Healthy T CellI was thirteen years old when my mother was diagnosed with stage 3 pancreatic cancer. I remember we were all in the hospital with her when she was diagnosed at Northwest Hospital & Medical Center. My Dad got a severe look from my mother to keep it together and my brother, Gael, just broke down. I stood there silently. My Dad hugged my brother, and I told my Mom that I would stay home from school this year to take care of her. She sternly retorted “No.” But, I told her that I had a plan. I had been working on this plan for a while because I could tell she wasn’t doing well. I told her that I would stay home, get home schooled by a tutor and do my classwork online. That way I could stay home and take care of her. And she yelled, “No.” So, my angst-driven, teenage-self retorted, “Well, then just make it quick!” Right after, I remember a loud snap hitting my ear drum before a ringing took over, my cheek burned hot, one of my molars came loose and my head snapped to my right. I turned to my left slowly with my hand on my now pulsating cheek, tears welling up in my eyes and watched as my father went from puffing angrily to his face drooping. His eyes spilled tears, his puffing became murmured howls and his arms pulled me in close. He breathed heavily on my head, and I sobbed onto his checkered button down. My Mom could only watch on with tears in her eyes as her family wept together.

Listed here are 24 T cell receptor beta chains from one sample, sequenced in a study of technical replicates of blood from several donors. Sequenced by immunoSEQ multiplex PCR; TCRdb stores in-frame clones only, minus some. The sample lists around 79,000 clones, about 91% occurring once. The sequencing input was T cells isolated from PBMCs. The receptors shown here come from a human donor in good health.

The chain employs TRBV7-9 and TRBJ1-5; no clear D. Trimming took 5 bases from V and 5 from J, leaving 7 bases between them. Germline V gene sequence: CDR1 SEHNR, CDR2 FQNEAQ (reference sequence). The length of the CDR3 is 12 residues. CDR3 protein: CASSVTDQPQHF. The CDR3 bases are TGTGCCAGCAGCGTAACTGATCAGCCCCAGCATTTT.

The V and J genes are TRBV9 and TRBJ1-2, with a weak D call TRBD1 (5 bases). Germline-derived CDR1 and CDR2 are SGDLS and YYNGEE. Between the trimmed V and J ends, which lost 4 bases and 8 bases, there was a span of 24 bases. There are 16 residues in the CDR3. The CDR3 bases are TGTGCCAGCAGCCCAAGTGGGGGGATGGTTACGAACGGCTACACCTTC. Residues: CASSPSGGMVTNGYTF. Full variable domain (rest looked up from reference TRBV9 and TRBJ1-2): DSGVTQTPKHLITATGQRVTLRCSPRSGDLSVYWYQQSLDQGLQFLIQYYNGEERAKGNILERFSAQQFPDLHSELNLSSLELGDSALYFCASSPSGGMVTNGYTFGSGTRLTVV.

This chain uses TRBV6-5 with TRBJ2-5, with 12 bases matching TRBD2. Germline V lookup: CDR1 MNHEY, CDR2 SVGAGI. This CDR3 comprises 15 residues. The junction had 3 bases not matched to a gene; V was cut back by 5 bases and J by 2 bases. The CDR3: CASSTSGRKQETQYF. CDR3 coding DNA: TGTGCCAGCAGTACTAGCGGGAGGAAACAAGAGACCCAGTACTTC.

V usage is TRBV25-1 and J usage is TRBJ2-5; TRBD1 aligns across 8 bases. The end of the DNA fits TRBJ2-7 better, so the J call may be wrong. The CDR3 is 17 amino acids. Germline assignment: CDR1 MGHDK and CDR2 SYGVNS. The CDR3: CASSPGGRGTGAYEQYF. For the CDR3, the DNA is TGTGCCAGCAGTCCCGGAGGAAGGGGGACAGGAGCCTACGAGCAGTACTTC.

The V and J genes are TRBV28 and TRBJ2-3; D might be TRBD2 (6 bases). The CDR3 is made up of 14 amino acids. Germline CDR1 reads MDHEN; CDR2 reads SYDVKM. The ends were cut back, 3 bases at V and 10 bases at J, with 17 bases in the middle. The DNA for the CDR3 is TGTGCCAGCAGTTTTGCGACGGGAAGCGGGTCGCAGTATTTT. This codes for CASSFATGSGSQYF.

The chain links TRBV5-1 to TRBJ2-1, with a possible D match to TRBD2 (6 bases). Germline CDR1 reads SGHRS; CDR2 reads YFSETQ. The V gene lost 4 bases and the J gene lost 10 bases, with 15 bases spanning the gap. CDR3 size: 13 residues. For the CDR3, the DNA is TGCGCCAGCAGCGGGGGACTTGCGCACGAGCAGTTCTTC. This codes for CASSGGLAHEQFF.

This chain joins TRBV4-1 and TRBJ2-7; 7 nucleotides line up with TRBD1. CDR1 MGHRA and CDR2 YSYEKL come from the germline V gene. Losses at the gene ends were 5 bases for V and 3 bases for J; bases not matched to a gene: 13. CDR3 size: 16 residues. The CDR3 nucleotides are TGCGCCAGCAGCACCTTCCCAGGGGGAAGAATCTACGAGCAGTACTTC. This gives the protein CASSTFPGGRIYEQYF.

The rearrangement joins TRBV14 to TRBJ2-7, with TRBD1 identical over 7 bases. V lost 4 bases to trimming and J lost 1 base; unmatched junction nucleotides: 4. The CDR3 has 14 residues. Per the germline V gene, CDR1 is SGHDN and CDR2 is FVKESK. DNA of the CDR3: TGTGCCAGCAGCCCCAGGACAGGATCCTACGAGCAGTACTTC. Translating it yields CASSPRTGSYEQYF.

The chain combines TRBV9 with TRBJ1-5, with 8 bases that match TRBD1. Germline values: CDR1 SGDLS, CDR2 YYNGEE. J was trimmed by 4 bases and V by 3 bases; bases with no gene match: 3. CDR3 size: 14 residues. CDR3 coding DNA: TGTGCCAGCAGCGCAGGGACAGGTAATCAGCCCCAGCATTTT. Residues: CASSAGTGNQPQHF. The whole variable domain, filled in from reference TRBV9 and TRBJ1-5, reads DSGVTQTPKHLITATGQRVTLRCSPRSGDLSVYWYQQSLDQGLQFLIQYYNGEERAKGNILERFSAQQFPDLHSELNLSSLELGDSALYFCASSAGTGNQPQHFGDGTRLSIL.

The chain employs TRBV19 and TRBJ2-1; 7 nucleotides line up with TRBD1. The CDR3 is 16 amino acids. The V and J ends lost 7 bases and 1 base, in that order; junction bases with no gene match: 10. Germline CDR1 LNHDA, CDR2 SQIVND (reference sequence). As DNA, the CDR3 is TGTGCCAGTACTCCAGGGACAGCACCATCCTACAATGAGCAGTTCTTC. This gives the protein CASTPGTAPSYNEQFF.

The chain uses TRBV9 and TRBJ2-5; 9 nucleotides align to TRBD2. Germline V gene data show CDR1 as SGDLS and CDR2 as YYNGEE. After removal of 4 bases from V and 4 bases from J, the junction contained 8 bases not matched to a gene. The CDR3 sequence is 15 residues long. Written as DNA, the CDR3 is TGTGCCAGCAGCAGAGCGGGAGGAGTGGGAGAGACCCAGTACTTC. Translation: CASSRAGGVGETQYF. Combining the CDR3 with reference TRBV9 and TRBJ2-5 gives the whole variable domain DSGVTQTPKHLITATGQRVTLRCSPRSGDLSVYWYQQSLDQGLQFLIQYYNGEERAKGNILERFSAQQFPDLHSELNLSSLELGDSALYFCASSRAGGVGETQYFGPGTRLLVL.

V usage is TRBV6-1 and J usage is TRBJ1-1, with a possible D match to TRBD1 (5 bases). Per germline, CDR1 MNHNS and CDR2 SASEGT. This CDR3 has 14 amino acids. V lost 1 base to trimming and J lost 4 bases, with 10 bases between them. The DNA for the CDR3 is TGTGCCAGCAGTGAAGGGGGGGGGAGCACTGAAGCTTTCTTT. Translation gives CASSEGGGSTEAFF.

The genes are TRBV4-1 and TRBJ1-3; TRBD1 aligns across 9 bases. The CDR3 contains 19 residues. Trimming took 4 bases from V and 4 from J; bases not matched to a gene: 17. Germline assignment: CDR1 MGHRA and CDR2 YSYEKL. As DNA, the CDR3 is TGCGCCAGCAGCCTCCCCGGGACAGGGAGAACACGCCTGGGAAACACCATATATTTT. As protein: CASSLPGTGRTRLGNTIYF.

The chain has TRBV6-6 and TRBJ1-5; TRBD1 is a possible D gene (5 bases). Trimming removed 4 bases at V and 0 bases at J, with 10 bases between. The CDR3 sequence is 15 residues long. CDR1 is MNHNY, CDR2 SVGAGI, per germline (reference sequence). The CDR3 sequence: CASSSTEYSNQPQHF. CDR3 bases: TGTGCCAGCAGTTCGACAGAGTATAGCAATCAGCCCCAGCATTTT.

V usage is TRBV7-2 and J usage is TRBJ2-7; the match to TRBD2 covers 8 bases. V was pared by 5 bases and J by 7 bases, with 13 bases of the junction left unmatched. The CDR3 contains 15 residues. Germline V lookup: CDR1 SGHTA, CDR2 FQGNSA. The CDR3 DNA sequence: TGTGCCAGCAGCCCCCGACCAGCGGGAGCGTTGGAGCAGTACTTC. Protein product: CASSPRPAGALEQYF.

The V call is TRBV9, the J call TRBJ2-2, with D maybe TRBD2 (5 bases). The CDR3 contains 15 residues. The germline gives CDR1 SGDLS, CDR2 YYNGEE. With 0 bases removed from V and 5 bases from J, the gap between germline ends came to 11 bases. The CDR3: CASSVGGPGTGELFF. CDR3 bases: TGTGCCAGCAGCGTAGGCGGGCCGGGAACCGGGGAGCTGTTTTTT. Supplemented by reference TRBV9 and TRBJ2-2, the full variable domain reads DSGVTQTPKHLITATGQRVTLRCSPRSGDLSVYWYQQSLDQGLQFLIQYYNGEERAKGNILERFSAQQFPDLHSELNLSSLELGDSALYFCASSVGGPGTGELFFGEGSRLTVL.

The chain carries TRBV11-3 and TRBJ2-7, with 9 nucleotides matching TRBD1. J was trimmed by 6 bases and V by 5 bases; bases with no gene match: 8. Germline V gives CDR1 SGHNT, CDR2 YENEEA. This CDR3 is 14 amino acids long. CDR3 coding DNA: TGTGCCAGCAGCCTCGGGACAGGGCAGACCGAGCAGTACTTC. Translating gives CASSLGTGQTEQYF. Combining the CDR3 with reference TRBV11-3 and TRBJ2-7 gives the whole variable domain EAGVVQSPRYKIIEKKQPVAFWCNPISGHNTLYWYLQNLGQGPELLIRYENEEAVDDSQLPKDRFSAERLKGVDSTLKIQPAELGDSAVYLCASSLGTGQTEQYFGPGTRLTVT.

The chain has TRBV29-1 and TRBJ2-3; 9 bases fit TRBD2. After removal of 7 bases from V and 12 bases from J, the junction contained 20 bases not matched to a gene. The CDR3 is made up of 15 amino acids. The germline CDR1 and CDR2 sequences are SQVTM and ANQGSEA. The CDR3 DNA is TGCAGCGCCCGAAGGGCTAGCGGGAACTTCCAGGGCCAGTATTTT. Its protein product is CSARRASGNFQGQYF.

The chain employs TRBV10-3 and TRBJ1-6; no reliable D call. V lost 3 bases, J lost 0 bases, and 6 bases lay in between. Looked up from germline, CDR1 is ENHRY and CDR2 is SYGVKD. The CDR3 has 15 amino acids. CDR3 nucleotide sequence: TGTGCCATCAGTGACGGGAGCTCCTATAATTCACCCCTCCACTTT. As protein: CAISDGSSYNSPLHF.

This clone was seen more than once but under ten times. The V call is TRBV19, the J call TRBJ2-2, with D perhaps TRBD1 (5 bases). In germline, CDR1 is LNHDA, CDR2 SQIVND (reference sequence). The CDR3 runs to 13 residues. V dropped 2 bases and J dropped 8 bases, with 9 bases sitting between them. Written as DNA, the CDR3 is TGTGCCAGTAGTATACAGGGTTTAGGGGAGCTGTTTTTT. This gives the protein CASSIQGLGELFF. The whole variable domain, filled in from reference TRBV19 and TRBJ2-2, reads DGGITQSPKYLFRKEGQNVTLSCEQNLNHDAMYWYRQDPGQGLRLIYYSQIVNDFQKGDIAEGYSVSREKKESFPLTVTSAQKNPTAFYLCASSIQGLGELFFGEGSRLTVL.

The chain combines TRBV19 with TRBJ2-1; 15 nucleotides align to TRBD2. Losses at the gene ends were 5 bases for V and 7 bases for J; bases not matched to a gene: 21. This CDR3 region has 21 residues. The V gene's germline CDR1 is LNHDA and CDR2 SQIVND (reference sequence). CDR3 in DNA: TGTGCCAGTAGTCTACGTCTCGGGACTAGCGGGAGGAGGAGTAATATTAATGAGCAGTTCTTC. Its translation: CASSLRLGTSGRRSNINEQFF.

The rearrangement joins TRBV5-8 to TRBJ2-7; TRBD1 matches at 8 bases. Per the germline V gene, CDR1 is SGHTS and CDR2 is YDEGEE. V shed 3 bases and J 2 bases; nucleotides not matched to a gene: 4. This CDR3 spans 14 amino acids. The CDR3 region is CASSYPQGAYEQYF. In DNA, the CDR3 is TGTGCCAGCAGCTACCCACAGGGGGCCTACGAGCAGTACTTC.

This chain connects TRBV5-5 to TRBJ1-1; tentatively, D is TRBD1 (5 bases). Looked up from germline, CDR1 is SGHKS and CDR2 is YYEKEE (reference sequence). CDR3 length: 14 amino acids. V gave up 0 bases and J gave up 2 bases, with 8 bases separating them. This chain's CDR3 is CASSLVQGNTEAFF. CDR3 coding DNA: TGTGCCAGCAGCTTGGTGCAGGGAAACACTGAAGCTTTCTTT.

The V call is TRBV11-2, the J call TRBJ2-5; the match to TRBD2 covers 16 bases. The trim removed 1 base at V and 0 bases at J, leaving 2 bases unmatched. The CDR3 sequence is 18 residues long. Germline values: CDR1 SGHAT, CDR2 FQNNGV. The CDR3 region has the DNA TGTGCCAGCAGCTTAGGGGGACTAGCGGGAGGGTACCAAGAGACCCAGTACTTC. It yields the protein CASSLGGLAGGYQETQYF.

Vista View ChaletI didn’t get to stay home and watch over my Mom. My parents decided it would be best if both my brother and I were out of the house. We went both worked during the day over the summer. My Mom decided against the chemotherapy because she didn’t want to be suffering. I think she knew that there was no going back with the cancer she had. Instead, we took our family holiday one last time. We drove to Lake Wenatchee and stayed in the Vista View Chalet cabin for 3 weeks. My Mom was the one with the most energy. She fought hard to make us all smile and laugh again. I’ll always remember that about her. She never let anything get her down. She wanted to make sure that our last days with her were the best time we’d ever spent together. She passed away four months later.